The coronavirus pandemic has many of us feeling unsure. How far is far enough when social distancing? How clean is clean enough?
Milwaukee-area entrepreneur Todd Muderlak thinks the coronavirus is changing the way people approach sanitation — and he’s developed products he hopes will fill a void.
Standing in the middle of his Glendale headquarters off Port Washington Road, Muderlak says as a kid he surrounded by his dad’s creations, including washroom innovations.
“So I grew up with my father’s business. His first innovation was the auto-flush, so he invented the retrofit auto-flush that you see everywhere, and that evolved in all sorts of no-touch products for the commercial washroom as a design and development firm under Muderlak Design. I grew up testing stuff and cleaning shops and building things,” Muderlak says.
He completed a graduate degree in entrepreneurship at UW-Madison in 2002, then returned to work with his dad. Muderlak says innovations kept coming.
“We decided to launch our own product line and our first product in the commercial washroom and kitchen was the hygienic door handle," Muderlak says. "You have all of these no-touch systems in the washroom and you get to the door handle and OK, what do you do? You use paper, you use your foot, whatever you can do to get out of the washroom, you did.”
The Muderlak door handle is encased with a plastic sleeve. When you’re opening the door and let go of the handle, a fresh plastic sleeve automatically rolls into place. Over the years the Muderlaks refined and tweaked the design.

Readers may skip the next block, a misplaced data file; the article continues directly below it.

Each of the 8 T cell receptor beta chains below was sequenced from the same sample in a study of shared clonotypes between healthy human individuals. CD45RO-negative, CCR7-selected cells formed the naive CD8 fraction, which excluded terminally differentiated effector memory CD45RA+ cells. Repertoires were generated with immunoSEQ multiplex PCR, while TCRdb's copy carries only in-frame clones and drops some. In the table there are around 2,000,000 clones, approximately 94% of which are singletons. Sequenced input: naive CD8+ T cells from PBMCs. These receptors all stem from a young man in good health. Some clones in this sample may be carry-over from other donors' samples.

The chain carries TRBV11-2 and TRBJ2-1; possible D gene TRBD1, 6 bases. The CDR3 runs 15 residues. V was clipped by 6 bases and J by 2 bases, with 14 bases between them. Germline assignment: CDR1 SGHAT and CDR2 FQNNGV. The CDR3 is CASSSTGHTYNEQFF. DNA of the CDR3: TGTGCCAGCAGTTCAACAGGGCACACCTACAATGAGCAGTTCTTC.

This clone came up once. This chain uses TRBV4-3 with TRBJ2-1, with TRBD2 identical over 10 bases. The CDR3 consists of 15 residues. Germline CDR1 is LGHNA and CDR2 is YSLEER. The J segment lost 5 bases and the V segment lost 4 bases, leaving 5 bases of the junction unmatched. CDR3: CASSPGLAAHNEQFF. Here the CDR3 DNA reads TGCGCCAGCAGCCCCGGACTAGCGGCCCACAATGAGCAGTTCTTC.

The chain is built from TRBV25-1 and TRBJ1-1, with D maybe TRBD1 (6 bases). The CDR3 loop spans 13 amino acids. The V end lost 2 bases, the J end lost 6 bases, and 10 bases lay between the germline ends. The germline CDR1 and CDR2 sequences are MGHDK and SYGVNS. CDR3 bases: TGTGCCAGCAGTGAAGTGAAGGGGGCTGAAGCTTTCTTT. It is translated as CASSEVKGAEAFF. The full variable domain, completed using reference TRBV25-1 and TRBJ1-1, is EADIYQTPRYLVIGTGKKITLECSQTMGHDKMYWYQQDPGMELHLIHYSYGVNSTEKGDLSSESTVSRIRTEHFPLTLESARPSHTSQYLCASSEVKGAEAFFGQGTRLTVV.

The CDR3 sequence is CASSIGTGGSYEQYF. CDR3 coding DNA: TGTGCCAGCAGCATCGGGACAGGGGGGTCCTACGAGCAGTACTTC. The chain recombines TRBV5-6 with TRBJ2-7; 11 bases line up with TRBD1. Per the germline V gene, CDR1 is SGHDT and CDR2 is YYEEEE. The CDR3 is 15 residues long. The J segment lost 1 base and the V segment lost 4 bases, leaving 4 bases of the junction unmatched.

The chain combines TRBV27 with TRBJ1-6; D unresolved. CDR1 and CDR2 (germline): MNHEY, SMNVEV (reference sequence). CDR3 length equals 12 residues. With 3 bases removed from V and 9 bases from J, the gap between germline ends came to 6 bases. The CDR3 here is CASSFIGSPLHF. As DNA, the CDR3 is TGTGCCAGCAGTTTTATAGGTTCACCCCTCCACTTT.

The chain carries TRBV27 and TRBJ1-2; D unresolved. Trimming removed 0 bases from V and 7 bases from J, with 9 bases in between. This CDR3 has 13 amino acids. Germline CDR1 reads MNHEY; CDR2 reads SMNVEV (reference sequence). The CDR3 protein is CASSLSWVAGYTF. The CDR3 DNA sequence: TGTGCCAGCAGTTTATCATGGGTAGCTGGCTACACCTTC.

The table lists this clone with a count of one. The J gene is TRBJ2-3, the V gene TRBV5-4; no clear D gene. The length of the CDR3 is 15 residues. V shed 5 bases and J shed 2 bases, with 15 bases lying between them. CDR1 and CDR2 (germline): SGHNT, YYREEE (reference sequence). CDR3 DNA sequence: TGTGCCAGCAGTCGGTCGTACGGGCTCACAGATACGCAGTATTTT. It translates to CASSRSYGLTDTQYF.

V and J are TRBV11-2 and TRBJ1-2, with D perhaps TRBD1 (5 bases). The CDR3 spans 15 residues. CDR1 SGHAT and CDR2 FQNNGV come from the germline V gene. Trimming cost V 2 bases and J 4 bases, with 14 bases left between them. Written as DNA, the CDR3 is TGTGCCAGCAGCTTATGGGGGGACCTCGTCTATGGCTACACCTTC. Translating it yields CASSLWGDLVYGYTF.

“Anything that we do, anything that we innovate, we want to make sure it’s easy to install, easy retrofit. You don’t have to put a door in, you just have to replace the hardware that’s on the door,” Muderlak says.
They adapted the handle to fit the door.
“We’re selling in Europe where they have some old hardware. We’ve seen it all – glass door, you name it. In Dubai, they wanted it on both sides of the door, so they figured out a way, with us, and it was a simple accessory kit. So we’re continuing to develop accessory kits as well so that you can retrofit really any kind of door,” Muderlak says.
Muderlak radiates equal parts energy and drive.
The company’s newest product is an automatic no-touch soap dispenser.
“There’s only so much innovation you can incorporate into a dispenser,” Muderlak says.
So his design team is concentrating on the best formulations for the soap or sanitizer that’s being dispensed.
“What is the alcohol content? Does it kill 'corona?' Does it reduce bacteria, whatever the need might be. So it’s really working with formulators and chemists on finding the best formulations to put into your refill that go into your dispenser,” Muderlak says.
His supply chains and markets are global, influenced by prices, demand and politics. COVID-19 is turning those forces upside down.
Muderlak thinks back to a past public health crisis in 2009.
“That goes back to when we had the swine flu, and that pandemic, if you will. And all the same issues were at hand – we don’t have enough facilities, we don’t have enough this, we don’t have enough that ... And people really didn't want to cross-contaminate and whatever you could do to reduce cross-contamination helped the cause,” Muderlak says.
Muderlak says business grew during that period, but when the crisis passed, people forgot their concerns. He thinks COVID-19 won’t be as easy to shake off.
“I really do feel that yes, it will normalize a little bit after this, but not to the level that they forgot with the swine flu and SARS. It’s continuing to be impactful. And people just need to be smarter about hygiene,” Muderlak says.
As a son, husband and dad, Muderlak says these are sad and stressful times. But he says there’s also opportunity for companies that come up with new products to help keep people around the globe safe.
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